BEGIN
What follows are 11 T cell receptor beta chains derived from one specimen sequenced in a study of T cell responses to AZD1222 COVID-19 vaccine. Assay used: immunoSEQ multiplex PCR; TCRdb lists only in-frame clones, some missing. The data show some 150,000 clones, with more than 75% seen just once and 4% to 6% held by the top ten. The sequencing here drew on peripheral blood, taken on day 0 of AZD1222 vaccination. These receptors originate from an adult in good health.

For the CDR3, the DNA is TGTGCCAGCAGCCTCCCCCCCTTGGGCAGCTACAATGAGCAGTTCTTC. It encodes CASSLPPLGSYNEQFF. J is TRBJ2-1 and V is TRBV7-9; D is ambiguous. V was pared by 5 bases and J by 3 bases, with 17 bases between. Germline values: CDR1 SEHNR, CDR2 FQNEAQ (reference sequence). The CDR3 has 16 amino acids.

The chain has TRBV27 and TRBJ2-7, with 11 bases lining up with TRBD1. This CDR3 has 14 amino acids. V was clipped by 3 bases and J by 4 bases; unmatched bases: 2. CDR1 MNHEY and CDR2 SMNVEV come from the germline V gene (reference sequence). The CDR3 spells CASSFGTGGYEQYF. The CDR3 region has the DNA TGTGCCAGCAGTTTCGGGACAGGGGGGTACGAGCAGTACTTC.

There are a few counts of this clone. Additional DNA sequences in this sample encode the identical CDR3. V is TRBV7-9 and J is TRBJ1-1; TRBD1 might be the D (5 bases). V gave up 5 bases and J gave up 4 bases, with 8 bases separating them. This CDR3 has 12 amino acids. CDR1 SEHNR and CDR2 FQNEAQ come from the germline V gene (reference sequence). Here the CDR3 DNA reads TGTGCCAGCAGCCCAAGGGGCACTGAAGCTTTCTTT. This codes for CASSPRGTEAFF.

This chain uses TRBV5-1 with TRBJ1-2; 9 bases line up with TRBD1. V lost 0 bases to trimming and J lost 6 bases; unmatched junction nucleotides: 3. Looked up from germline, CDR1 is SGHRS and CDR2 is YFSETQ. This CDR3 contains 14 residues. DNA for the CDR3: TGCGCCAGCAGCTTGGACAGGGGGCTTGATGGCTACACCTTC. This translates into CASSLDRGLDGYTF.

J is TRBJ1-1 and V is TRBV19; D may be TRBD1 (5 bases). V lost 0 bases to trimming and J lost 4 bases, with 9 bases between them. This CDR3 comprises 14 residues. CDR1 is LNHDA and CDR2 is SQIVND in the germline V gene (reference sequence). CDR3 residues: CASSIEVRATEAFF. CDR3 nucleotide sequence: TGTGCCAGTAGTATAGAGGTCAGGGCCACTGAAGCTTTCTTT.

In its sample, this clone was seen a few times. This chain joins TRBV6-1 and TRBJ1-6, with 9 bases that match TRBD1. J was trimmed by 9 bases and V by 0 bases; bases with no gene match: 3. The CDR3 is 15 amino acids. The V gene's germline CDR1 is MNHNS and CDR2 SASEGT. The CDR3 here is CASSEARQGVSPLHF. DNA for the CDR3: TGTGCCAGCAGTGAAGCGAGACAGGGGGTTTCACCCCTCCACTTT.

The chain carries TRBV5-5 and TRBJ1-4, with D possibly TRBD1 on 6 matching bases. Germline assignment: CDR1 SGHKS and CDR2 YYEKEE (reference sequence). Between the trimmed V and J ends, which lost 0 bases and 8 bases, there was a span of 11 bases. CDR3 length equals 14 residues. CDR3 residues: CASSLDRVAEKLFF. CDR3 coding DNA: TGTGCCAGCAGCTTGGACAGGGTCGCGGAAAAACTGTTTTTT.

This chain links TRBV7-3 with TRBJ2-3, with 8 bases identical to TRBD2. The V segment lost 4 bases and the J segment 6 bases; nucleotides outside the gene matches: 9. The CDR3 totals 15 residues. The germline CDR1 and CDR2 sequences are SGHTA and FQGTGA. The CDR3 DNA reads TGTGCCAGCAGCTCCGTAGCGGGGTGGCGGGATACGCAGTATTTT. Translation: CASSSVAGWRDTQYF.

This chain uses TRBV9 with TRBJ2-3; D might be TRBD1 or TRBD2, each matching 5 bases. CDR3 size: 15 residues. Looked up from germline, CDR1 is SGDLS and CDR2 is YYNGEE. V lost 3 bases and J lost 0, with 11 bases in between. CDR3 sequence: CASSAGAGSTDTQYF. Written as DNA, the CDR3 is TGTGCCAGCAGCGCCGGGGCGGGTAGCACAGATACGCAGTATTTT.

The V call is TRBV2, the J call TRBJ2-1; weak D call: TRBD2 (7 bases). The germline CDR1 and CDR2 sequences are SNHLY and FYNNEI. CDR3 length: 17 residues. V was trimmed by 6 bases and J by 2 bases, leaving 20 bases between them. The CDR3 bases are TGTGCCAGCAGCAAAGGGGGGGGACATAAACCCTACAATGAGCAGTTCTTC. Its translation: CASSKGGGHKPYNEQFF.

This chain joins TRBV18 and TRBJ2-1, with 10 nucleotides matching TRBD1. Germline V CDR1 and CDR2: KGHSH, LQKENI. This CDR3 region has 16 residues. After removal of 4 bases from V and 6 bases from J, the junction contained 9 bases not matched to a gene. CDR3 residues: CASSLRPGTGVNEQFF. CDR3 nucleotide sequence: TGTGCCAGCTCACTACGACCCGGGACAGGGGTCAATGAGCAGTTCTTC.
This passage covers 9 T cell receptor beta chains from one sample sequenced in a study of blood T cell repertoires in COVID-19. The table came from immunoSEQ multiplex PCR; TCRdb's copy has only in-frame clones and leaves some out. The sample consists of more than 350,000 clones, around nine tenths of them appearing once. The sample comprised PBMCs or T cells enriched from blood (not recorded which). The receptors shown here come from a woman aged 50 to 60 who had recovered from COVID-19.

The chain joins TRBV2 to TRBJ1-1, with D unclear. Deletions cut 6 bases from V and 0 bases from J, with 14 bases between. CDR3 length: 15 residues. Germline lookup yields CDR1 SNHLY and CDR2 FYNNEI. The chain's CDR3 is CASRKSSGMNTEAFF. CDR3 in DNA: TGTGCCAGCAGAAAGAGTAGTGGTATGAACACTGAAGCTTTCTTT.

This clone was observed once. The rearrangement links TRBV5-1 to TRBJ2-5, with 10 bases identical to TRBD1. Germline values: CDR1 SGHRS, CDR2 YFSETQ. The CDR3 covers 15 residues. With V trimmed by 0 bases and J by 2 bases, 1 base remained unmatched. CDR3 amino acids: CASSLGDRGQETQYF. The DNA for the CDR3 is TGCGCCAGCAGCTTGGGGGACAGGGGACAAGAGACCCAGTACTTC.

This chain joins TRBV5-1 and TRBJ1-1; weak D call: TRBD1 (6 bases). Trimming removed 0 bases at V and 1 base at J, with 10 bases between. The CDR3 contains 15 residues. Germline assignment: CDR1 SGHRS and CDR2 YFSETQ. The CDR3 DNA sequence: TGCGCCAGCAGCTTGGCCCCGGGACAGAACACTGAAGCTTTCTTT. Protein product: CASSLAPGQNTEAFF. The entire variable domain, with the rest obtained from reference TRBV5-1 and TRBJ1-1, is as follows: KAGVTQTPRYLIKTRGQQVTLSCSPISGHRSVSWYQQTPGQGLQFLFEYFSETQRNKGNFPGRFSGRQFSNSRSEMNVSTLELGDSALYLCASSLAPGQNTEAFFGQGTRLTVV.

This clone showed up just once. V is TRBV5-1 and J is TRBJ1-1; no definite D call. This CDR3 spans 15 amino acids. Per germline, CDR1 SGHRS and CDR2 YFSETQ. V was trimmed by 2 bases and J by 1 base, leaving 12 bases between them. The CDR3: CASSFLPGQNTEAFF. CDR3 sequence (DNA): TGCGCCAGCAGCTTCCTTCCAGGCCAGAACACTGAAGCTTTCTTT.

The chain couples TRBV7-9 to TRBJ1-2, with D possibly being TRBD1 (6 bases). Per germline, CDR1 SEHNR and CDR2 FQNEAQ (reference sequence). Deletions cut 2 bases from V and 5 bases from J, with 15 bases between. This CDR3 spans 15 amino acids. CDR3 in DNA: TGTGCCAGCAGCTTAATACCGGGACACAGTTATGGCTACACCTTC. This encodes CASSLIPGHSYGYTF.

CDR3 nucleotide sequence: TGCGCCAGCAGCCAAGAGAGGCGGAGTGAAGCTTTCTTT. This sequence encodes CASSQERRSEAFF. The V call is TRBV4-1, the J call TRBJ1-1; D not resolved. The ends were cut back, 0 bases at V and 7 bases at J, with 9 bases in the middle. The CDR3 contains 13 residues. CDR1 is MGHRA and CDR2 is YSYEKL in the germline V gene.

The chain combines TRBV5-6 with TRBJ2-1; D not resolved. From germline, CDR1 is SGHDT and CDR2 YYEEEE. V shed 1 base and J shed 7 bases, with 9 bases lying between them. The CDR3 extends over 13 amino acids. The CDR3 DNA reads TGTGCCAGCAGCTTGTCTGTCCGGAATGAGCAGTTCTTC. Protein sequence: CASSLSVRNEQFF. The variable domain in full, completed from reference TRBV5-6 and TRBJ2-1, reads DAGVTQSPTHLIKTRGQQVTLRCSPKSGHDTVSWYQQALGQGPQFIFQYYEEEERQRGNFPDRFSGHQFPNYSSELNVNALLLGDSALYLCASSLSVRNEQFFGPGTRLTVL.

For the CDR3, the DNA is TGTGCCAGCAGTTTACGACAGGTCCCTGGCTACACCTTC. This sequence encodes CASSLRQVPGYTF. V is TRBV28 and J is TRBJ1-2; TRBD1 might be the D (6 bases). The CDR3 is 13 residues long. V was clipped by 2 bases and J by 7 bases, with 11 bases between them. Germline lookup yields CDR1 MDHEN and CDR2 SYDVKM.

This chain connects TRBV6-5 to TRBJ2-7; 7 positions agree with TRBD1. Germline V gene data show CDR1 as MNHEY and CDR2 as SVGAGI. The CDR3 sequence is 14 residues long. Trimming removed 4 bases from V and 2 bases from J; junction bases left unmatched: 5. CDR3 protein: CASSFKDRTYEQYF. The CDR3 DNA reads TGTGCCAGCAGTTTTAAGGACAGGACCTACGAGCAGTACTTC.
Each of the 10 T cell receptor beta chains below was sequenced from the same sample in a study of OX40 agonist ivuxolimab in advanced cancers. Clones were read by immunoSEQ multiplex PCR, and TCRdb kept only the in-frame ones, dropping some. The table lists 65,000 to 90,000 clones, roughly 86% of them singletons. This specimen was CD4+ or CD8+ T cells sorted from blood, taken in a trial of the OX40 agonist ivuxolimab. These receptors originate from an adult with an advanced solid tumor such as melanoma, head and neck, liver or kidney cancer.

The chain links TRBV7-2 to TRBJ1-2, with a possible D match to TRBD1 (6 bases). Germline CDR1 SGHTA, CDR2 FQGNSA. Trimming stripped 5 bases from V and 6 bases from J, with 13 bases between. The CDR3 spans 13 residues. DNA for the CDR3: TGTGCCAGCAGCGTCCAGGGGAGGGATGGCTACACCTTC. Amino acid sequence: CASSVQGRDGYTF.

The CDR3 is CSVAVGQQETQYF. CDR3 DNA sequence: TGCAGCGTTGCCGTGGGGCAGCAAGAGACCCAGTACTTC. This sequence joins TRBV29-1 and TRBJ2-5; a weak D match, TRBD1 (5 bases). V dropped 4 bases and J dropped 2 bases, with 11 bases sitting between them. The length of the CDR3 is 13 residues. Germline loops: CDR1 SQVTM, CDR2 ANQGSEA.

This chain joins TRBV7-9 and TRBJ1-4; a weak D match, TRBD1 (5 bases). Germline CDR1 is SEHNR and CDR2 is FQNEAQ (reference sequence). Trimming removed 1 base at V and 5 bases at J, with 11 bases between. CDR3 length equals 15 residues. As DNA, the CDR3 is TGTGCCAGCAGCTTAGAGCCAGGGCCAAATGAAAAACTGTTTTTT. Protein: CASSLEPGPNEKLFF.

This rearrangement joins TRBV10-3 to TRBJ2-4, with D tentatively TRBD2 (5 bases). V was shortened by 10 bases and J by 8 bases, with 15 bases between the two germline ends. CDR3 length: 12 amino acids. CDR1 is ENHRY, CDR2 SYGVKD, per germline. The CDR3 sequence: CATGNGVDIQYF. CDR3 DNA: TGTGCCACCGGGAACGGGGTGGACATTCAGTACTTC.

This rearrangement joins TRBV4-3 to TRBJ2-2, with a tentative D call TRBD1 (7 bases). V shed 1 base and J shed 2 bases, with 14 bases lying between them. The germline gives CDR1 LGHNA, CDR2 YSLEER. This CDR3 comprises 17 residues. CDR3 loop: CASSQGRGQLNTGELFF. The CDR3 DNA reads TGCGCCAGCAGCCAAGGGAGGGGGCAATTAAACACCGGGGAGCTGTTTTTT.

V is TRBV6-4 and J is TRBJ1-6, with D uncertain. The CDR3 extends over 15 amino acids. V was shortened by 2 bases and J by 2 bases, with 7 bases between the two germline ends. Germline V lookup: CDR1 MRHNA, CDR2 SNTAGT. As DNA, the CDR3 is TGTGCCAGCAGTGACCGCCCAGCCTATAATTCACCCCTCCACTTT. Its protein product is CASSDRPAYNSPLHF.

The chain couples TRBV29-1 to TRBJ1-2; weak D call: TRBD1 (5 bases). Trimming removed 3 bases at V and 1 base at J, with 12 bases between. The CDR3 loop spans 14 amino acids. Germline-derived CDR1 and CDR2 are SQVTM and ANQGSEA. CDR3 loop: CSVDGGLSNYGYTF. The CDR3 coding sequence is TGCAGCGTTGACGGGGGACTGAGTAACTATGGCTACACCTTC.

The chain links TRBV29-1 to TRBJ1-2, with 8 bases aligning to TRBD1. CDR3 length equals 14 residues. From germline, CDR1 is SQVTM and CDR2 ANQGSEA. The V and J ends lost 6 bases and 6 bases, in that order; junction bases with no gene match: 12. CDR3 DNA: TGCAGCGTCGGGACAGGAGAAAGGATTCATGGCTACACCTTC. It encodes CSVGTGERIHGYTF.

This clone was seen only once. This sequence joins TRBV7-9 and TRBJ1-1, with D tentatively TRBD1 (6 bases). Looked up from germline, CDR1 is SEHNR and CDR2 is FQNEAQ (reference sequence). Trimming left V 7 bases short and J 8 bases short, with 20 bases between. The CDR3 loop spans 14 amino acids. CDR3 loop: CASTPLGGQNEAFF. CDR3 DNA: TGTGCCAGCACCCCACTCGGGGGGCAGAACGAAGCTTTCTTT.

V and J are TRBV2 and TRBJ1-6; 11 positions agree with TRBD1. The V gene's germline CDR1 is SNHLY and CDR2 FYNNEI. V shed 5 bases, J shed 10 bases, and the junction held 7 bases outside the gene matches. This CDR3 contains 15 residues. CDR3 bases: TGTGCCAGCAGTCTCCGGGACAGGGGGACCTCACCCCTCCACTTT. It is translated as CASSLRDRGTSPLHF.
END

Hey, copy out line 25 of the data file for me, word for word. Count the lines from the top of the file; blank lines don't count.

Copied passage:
The CDR3 is CSVAVGQQETQYF. CDR3 DNA sequence: TGCAGCGTTGCCGTGGGGCAGCAAGAGACCCAGTACTTC. This sequence joins TRBV29-1 and TRBJ2-5; a weak D match, TRBD1 (5 bases). V dropped 4 bases and J dropped 2 bases, with 11 bases sitting between them. The length of the CDR3 is 13 residues. Germline loops: CDR1 SQVTM, CDR2 ANQGSEA.